Extended Data Figure 6 Effect of potential bias in the continuum-level estimate on the abundance measurement using weak emission lines.

a, Abundances of Cr (red), Mn (blue) and Fe (black) determined by intentionally adding a small offset to the continuum normalization (within ±3% of the measured value). The solid and dashed lines are obtained from our test analysis of the simulated CCD spectrum (Extended Data Fig. 5b) and the Hitomi spectrum, respectively. This illustrates that the CCD measurement of Cr and Mn abundances is sensitive to the accuracy of the continuum-level determination because of the weakness of the emission and the low spectral resolution. The Fe abundance is less subject to such uncertainty, even in the CCD measurement, owing to the much larger equivalent width of the emission. b, Abundance ratios of Cr/Fe (red) and Mn/Fe (blue), calculated using the values in a as a function of offset in the continuum level.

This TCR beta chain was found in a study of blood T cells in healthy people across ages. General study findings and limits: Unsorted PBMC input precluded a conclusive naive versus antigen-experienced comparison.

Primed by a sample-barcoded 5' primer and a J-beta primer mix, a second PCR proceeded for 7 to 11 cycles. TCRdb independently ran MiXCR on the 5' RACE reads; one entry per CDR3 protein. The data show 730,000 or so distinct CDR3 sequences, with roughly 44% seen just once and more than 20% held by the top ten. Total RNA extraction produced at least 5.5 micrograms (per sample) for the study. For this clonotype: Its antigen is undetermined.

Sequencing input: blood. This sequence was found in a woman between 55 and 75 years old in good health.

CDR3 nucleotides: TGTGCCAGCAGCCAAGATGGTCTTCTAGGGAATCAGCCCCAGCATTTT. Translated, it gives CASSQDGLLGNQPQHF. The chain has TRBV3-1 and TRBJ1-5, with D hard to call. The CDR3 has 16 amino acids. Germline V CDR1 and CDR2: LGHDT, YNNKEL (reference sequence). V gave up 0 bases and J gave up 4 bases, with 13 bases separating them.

Extended Data Table 1 Summary of the observations
Extended Data Table 2 Solar abundance table used in this work
Extended Data Table 3 Mass ratios of the Fe-peak elements in type Ia supernova models
Extended Data Table 4 Example calculations of supernova nucleosynthesis models

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Hitomi Collaboration., Aharonian, F., Akamatsu, H. et al. Solar abundance ratios of the iron-peak elements in the Perseus cluster. Nature 551, 478–480 (2017).